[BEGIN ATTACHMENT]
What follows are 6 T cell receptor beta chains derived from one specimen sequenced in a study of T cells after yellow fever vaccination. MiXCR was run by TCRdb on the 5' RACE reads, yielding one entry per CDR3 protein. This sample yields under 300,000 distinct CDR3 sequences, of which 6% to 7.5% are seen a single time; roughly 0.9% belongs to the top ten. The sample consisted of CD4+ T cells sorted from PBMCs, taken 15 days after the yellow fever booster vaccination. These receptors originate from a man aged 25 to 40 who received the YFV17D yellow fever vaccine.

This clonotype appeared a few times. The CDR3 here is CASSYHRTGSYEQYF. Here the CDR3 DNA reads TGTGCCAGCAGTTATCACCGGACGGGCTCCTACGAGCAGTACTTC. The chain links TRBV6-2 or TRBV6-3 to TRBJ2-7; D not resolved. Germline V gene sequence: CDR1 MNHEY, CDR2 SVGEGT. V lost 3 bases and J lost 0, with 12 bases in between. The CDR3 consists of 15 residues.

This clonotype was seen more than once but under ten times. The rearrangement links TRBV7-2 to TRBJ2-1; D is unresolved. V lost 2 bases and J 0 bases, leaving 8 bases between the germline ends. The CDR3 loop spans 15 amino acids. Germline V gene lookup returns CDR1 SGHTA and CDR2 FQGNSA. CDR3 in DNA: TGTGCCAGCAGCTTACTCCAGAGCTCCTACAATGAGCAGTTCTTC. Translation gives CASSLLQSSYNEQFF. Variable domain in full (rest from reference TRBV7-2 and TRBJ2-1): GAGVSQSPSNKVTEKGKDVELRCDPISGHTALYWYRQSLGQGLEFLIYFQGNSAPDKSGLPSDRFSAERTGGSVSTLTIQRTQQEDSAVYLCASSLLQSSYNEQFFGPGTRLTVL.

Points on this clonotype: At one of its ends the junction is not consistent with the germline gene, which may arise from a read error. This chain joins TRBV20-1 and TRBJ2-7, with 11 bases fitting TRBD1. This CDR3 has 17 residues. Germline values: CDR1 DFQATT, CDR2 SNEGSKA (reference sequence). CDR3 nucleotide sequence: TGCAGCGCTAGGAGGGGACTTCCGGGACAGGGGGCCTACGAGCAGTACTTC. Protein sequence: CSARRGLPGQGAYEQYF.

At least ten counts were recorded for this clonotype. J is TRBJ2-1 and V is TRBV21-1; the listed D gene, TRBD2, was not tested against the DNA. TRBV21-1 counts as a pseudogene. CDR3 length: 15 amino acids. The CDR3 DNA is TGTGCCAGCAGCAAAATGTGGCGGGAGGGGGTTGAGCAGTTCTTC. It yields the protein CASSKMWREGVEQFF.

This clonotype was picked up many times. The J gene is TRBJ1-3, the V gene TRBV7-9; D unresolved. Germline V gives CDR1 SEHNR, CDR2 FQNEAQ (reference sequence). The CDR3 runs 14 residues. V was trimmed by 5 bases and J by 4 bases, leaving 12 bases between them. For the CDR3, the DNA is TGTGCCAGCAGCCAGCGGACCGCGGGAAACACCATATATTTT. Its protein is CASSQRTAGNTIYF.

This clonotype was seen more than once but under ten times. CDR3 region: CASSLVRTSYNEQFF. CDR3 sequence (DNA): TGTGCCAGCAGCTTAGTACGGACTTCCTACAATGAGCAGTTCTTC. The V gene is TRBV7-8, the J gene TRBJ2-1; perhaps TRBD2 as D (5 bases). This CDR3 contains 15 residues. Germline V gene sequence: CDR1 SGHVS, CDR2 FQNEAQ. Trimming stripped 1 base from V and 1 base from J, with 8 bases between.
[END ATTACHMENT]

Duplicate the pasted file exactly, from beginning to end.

What follows are 6 T cell receptor beta chains derived from one specimen sequenced in a study of T cells after yellow fever vaccination. MiXCR was run by TCRdb on the 5' RACE reads, yielding one entry per CDR3 protein. This sample yields under 300,000 distinct CDR3 sequences, of which 6% to 7.5% are seen a single time; roughly 0.9% belongs to the top ten. The sample consisted of CD4+ T cells sorted from PBMCs, taken 15 days after the yellow fever booster vaccination. These receptors originate from a man aged 25 to 40 who received the YFV17D yellow fever vaccine.

This clonotype appeared a few times. The CDR3 here is CASSYHRTGSYEQYF. Here the CDR3 DNA reads TGTGCCAGCAGTTATCACCGGACGGGCTCCTACGAGCAGTACTTC. The chain links TRBV6-2 or TRBV6-3 to TRBJ2-7; D not resolved. Germline V gene sequence: CDR1 MNHEY, CDR2 SVGEGT. V lost 3 bases and J lost 0, with 12 bases in between. The CDR3 consists of 15 residues.

This clonotype was seen more than once but under ten times. The rearrangement links TRBV7-2 to TRBJ2-1; D is unresolved. V lost 2 bases and J 0 bases, leaving 8 bases between the germline ends. The CDR3 loop spans 15 amino acids. Germline V gene lookup returns CDR1 SGHTA and CDR2 FQGNSA. CDR3 in DNA: TGTGCCAGCAGCTTACTCCAGAGCTCCTACAATGAGCAGTTCTTC. Translation gives CASSLLQSSYNEQFF. Variable domain in full (rest from reference TRBV7-2 and TRBJ2-1): GAGVSQSPSNKVTEKGKDVELRCDPISGHTALYWYRQSLGQGLEFLIYFQGNSAPDKSGLPSDRFSAERTGGSVSTLTIQRTQQEDSAVYLCASSLLQSSYNEQFFGPGTRLTVL.

Points on this clonotype: At one of its ends the junction is not consistent with the germline gene, which may arise from a read error. This chain joins TRBV20-1 and TRBJ2-7, with 11 bases fitting TRBD1. This CDR3 has 17 residues. Germline values: CDR1 DFQATT, CDR2 SNEGSKA (reference sequence). CDR3 nucleotide sequence: TGCAGCGCTAGGAGGGGACTTCCGGGACAGGGGGCCTACGAGCAGTACTTC. Protein sequence: CSARRGLPGQGAYEQYF.

At least ten counts were recorded for this clonotype. J is TRBJ2-1 and V is TRBV21-1; the listed D gene, TRBD2, was not tested against the DNA. TRBV21-1 counts as a pseudogene. CDR3 length: 15 amino acids. The CDR3 DNA is TGTGCCAGCAGCAAAATGTGGCGGGAGGGGGTTGAGCAGTTCTTC. It yields the protein CASSKMWREGVEQFF.

This clonotype was picked up many times. The J gene is TRBJ1-3, the V gene TRBV7-9; D unresolved. Germline V gives CDR1 SEHNR, CDR2 FQNEAQ (reference sequence). The CDR3 runs 14 residues. V was trimmed by 5 bases and J by 4 bases, leaving 12 bases between them. For the CDR3, the DNA is TGTGCCAGCAGCCAGCGGACCGCGGGAAACACCATATATTTT. Its protein is CASSQRTAGNTIYF.

This clonotype was seen more than once but under ten times. CDR3 region: CASSLVRTSYNEQFF. CDR3 sequence (DNA): TGTGCCAGCAGCTTAGTACGGACTTCCTACAATGAGCAGTTCTTC. The V gene is TRBV7-8, the J gene TRBJ2-1; perhaps TRBD2 as D (5 bases). This CDR3 contains 15 residues. Germline V gene sequence: CDR1 SGHVS, CDR2 FQNEAQ. Trimming stripped 1 base from V and 1 base from J, with 8 bases between.